Title:
Preparation of rubber compositions with organoclays
Kind Code:
A1


Abstract:
Rubber compositions may be prepared from rubber polymers, organoclays, accelerators, activators, vulcanizates and/or combinations thereof. A rubber polymer may be combined with an organoclay to form a clay-rubber composition. The clay-rubber composition may be cured in the presence of activators accelerators, vulcanizates and/or combinations thereof. In an embodiment, a rubber polymer may be combined with a clay to form a clay-rubber composition. The clay-rubber composition may be treated with an onium compound to form an organoclay-rubber composition. Improved mechanical and/or material properties may be observed in rubber compounds containing organoclays.



Inventors:
Powell, Clois E. (Seguin, TX, US)
Application Number:
10/692007
Publication Date:
04/28/2005
Filing Date:
10/23/2003
Assignee:
POWELL CLOIS E.
Primary Class:
Other Classes:
524/445
International Classes:
C08C4/00; C08J3/24; C08J3/28; C08J5/10; C08K3/34; C08K5/17; C08K9/04; C08K9/10; C08K11/00; C08L15/00; C08L21/00; C08L9/02; (IPC1-7): C08K3/34; C08K9/10
View Patent Images:



Primary Examiner:
NERANGIS, VICKEY M
Attorney, Agent or Firm:
KOWERT, HOOD, MUNYON, RANKIN & GOETZEL, P.C. (Austin, TX, US)
Claims:
1. A method of preparing a rubber polymer in the absence of carbon black, silica, silica treated carbon black or mixtures thereof, comprising; combining an organoclay with a rubber polymer to form an organoclay-rubber composition; and curing the organoclay-rubber composition, wherein the organoclay-rubber composition is substantially free of carbon black, silica, silica-treated carbon black or mixtures thereof.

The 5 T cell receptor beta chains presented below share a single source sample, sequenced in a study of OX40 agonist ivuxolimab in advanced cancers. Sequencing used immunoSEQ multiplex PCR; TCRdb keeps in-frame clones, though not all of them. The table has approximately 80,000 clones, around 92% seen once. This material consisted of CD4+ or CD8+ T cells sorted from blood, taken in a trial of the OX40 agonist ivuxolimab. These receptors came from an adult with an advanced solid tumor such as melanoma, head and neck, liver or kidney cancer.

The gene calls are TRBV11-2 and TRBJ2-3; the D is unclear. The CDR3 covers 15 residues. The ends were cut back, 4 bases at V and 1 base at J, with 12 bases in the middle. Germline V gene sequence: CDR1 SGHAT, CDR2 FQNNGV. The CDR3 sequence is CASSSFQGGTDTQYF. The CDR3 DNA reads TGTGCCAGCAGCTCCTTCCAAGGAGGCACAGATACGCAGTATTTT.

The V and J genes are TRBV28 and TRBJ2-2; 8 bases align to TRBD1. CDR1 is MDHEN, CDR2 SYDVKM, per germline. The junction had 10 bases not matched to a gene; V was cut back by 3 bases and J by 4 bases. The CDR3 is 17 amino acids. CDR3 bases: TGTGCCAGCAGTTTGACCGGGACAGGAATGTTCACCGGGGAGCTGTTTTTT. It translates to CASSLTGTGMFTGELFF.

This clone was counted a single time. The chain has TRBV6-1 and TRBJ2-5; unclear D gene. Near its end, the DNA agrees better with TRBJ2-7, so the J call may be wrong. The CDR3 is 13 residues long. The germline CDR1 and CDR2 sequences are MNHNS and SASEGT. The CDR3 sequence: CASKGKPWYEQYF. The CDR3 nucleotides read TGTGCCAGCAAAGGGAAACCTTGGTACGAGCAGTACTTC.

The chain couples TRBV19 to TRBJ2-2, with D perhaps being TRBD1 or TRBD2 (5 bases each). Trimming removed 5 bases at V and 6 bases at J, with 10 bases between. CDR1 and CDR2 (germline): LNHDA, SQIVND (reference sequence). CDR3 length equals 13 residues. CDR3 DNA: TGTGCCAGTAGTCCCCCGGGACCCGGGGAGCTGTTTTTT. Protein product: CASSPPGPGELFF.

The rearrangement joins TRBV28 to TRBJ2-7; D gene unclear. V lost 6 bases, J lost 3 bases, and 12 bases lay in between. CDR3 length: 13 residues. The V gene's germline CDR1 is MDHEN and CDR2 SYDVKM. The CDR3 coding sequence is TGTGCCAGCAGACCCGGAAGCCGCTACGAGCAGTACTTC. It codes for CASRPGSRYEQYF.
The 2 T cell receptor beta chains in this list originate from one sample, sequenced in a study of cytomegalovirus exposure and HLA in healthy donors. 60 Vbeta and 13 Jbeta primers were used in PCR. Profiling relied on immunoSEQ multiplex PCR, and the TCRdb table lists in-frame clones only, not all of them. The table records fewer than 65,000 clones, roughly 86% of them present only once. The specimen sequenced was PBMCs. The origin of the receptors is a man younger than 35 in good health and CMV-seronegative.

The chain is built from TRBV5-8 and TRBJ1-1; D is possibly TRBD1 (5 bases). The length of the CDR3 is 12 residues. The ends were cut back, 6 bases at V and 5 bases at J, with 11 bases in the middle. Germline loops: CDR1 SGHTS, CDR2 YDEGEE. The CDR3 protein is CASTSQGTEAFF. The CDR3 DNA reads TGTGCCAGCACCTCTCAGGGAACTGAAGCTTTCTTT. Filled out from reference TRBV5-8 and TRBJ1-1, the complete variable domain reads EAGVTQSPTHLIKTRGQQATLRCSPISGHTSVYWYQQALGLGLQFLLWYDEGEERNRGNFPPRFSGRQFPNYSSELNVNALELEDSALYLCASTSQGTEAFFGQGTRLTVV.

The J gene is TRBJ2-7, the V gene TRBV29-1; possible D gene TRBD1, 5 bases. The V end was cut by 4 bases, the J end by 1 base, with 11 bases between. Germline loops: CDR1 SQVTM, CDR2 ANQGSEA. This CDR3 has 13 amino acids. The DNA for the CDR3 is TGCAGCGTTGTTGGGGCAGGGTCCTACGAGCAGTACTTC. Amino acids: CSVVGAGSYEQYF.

2. The method of claim 1, wherein the rubber polymer is nitrile rubber.

3. The method of claim 1, wherein the organoclay intercalates with the rubber polymer.

4. The method of claim 1, wherein the organoclay comprises montmorillonite.

5. The method of claim 1, wherein the organoclay comprises hectorite, saponite, attapulgite, beidellite, stevensite, sauconite, nontronite, Laponite, sepiolite or combinations thereof.

6. The method of claim 1, wherein combining the organoclay with the rubber polymer comprises adding an amount of organoclay ranging from about 1 pphr to about 100 pphr to the rubber polymer.

7. The method of claim 1, wherein the organoclay comprises an onium compound.

8. The method of claim 1, wherein the organoclay comprises one or more quaternary ammonium compounds.

9. The method of claim 1, wherein the organoclay comprises one or more quaternary ammonium compounds of the general formula: embedded image wherein R1, R2, R3, and R4 represent alkyl groups having an average carbon atom number ranging from 1 to 30, aryl groups having an average carbon atom number ranging from 7 to 22; arylalkyl groups having an average carbon atom number ranging from 7 to 22, or combinations thereof; and wherein X represents a halogen, a nitrite, a nitrate, a sulfate, a methyl sulfate, a hydroxide, a halogenated methyl compound or a C1 to C18 carboxylate.

10. The method of claim 1, wherein the organoclay comprises a multi-charged onium ion.

11. The method of claim 1, further comprising combining an activator with the organoclay-rubber composition.

12. The method of claim 1, further comprising combining an activator with the organoclay-rubber composition, wherein the activator comprises stearic acid, palmitic acid, linoleic acid or combinations thereof.

13. The method of claim 1, further comprising combining an activator with the organoclay-rubber composition, wherein the activator comprises zinc.

14. The method of claim 1, further comprising combining an activator with the organoclay-rubber composition, wherein the activator is zinc stearate.

15. The method of claim 1, further comprising combining an accelerator with the organoclay-rubber composition.

16. The method of claim 1, further comprising combining an accelerator with the organoclay-rubber composition, wherein the accelerator is mercaptobenzothiazole disulfide.

17. The method of claim 1, further comprising combining a vulcanizate with the organoclay-rubber composition.

18. The method of claim 1, further comprising combining a vulcanizate with the organoclay-rubber composition, wherein the vulcanizate is sulfur.

19. The method of claim 1, further comprising combining a vulcanizate with the organoclay-rubber composition, wherein the vulcanizate comprises one or more peroxide compounds.